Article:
Data from Arizona State University’s sequencing tests showed that more than 90% of positive samples they received are the omicron variant.
Arizona COVID-19 updates: Omicron appears ‘overwhelmingly’ dominant
In the lead up to Christmas day, case numbers skyrocketed in Arizona. As people return from travel and gatherings for the holidays, experts say they expect the numbers to continue to rise. The peak of the latest spike is expected to hit in mid-January.
Omicron cases led to canceled New Year’s events
As the omicron surge ramped up over the holidays, many New Year’s Eve parties and events had already been announced. In Flagstaff, the giant sparkling pine cone was strung up above the snowy streets, metro Phoenix restaurants had filled reservations and bars around the Valley had booked DJs, bands and performers to ring in the New Year.
Then cancellations began. By mid-December social media posts evolved from advertisements of events to announcements of cancellations.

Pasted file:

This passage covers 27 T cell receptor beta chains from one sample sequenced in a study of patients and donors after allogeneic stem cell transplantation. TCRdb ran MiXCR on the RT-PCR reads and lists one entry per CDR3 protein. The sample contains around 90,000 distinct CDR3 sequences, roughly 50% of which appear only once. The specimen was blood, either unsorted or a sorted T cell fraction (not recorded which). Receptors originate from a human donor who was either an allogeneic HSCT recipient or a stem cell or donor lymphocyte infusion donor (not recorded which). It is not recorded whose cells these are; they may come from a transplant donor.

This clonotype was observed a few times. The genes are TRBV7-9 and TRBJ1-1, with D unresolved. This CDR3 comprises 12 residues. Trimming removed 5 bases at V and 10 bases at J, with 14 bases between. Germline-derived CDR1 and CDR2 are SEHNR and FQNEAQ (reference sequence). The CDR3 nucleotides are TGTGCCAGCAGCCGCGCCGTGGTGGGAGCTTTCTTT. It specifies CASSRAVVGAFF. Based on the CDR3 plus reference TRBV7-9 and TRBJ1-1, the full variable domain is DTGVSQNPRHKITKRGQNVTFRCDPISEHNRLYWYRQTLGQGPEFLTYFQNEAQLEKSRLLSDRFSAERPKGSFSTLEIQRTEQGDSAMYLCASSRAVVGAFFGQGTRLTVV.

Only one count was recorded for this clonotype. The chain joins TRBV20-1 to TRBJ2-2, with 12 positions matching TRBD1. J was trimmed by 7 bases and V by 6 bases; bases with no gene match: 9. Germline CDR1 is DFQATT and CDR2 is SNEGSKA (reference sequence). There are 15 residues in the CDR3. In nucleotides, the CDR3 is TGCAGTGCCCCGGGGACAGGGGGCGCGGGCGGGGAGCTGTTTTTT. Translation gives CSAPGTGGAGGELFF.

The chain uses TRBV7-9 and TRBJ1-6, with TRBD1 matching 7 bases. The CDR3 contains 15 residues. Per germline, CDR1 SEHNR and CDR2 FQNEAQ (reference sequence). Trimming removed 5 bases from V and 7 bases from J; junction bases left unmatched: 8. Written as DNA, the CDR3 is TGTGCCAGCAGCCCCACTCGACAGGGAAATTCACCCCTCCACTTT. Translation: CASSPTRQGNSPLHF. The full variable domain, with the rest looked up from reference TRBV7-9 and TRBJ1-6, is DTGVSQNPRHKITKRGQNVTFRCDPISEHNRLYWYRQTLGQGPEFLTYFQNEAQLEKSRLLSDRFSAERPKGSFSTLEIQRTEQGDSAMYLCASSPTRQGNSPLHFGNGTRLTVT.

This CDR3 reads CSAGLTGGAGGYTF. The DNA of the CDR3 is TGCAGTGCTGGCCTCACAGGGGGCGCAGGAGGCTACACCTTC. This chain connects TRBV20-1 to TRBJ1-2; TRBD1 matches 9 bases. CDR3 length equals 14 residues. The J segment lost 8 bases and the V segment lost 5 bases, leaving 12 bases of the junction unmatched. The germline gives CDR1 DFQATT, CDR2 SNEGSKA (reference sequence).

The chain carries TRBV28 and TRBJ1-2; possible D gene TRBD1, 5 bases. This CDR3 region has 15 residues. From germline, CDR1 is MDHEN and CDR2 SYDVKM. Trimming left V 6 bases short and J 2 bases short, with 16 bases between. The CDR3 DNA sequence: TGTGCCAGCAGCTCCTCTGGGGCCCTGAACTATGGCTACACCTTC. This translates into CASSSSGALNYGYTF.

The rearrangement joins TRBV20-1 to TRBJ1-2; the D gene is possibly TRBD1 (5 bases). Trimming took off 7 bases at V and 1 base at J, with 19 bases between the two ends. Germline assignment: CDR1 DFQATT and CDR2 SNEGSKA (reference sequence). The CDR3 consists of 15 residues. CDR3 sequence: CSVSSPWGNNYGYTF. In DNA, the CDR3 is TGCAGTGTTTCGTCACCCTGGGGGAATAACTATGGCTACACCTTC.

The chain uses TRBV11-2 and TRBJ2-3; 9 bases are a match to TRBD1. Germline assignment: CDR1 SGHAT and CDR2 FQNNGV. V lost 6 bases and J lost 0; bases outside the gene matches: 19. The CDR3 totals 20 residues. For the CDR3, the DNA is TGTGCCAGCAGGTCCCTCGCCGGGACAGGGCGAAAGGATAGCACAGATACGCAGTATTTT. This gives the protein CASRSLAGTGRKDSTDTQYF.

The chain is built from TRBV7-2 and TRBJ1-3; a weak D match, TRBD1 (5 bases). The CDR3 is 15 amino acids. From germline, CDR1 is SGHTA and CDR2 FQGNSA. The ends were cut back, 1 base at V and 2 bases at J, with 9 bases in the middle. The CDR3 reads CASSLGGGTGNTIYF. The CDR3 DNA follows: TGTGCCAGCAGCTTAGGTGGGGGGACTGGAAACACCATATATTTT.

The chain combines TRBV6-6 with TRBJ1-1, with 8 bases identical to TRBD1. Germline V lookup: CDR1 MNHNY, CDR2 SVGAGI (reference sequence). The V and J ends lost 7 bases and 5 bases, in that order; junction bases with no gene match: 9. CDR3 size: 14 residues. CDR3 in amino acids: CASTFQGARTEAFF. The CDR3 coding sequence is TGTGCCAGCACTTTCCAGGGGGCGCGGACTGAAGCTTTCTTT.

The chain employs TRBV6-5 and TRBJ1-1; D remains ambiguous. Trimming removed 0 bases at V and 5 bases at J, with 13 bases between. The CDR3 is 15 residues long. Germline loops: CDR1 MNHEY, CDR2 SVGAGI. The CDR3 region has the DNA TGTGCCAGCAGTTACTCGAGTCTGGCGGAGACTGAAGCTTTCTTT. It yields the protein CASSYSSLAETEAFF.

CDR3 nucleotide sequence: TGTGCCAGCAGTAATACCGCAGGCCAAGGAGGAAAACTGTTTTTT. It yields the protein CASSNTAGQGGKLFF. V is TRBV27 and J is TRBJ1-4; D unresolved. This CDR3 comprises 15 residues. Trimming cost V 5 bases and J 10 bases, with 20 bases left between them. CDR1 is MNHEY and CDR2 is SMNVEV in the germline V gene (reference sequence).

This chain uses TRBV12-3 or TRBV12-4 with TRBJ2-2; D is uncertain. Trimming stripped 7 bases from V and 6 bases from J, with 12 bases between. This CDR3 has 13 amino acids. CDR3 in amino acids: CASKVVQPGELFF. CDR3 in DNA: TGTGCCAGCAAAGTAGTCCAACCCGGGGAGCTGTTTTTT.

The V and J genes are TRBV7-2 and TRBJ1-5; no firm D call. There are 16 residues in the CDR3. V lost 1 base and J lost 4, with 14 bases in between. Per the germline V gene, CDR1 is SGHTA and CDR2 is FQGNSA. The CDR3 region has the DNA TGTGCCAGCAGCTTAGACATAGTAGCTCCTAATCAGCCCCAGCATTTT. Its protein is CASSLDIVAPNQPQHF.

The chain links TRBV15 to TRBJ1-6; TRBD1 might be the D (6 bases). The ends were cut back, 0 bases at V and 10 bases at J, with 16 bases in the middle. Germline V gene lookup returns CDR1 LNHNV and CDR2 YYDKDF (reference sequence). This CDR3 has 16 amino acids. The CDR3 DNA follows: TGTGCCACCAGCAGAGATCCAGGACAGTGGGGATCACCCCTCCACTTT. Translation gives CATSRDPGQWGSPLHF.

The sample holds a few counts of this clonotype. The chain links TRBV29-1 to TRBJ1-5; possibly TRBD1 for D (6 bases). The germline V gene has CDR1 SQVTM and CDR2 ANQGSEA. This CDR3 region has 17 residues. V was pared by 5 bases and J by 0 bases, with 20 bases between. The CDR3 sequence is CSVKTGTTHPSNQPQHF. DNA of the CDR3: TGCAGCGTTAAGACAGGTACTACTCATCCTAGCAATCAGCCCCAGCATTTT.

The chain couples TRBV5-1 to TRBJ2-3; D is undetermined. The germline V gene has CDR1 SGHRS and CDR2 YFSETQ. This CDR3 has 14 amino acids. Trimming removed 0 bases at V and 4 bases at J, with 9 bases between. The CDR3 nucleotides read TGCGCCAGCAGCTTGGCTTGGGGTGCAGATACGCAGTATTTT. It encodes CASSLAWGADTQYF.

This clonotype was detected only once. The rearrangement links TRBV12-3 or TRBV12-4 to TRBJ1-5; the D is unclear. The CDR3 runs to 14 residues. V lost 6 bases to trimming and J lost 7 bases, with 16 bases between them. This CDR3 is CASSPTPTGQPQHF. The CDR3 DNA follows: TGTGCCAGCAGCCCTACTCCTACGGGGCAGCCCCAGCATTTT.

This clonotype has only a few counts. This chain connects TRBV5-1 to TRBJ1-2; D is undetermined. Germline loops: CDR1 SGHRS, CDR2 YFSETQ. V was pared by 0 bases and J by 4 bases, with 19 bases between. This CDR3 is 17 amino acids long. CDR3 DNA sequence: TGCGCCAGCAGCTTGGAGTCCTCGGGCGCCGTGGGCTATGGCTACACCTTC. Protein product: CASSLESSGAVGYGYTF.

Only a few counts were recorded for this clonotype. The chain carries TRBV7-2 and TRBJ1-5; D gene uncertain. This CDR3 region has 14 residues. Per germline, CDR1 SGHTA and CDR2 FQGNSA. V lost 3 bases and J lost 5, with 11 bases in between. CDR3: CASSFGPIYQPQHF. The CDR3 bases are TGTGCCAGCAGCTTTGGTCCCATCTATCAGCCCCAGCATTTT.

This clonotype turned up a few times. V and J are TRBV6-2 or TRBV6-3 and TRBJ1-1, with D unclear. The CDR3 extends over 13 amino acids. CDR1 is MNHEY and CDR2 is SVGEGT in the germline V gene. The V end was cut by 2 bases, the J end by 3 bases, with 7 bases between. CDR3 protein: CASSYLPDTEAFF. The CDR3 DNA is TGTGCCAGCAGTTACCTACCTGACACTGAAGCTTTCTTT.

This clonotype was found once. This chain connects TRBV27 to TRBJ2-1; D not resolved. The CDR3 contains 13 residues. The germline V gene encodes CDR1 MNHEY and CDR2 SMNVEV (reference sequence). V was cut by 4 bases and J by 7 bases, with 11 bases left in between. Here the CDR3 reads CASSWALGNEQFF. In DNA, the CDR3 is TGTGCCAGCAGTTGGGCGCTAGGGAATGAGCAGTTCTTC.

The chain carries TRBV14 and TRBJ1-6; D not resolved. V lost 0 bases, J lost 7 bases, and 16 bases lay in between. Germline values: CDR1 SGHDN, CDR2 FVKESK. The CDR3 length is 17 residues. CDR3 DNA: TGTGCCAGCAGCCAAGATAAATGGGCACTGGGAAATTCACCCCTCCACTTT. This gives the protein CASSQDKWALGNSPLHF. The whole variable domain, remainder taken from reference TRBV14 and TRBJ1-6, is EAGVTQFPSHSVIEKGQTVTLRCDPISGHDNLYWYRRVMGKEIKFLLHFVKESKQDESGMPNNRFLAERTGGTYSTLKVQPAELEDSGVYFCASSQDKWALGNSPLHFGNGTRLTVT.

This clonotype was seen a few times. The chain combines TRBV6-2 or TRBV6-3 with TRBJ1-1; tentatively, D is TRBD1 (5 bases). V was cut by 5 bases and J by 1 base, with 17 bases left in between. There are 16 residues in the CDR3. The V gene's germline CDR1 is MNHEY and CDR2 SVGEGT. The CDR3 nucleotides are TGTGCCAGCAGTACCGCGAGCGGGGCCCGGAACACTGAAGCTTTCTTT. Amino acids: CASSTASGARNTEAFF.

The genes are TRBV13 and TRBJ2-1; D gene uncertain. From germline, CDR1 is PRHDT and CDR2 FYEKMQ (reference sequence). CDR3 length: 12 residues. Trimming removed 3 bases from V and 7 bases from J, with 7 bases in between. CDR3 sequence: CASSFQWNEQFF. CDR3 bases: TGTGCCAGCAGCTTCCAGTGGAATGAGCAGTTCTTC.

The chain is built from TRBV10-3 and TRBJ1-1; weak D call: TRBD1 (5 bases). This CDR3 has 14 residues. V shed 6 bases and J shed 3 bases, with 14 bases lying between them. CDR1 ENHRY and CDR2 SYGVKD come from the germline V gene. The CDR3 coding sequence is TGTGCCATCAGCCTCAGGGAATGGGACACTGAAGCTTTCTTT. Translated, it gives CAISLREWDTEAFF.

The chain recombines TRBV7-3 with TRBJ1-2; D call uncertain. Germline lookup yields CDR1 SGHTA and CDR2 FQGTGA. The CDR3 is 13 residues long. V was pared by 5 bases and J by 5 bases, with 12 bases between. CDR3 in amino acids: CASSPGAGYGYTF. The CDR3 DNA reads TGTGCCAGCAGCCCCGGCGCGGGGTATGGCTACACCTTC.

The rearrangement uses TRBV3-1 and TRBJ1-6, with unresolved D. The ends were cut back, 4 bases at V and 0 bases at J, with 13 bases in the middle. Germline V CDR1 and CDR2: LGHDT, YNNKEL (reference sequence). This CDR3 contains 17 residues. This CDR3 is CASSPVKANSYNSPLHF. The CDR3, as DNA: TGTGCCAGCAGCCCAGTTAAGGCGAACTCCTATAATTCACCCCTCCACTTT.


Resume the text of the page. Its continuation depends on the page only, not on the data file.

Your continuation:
Flagstaff canceled its famous Pine Cone Drop on Dec. 29 and, the same day, longtime Phoenix staple MercBar notified customers their party was called off. At uptown bar Linger Longer Lounge, someone on staff tested positive a few days before the planned dual stage dance party, so the owners pulled the plug.
Jade Noble, who co-owns Linger Longer Lounge with partners Cal Cronin and Manny Tripodis, said the bar’s New Year’s event was planned in September. With safety in mind, they decided on an outdoor event and hoped to sell between 300 and 400 tickets.
When cases began to rise, they dialed back the event to a capacity around 100.
“Then after we decided to just have a normal night, one of our bartenders tested positive,” Noble said.
She and her team, who have been extremely cautious about COVID-19 safety throughout the pandemic, shut down the bar from Dec. 29 through Jan. 3.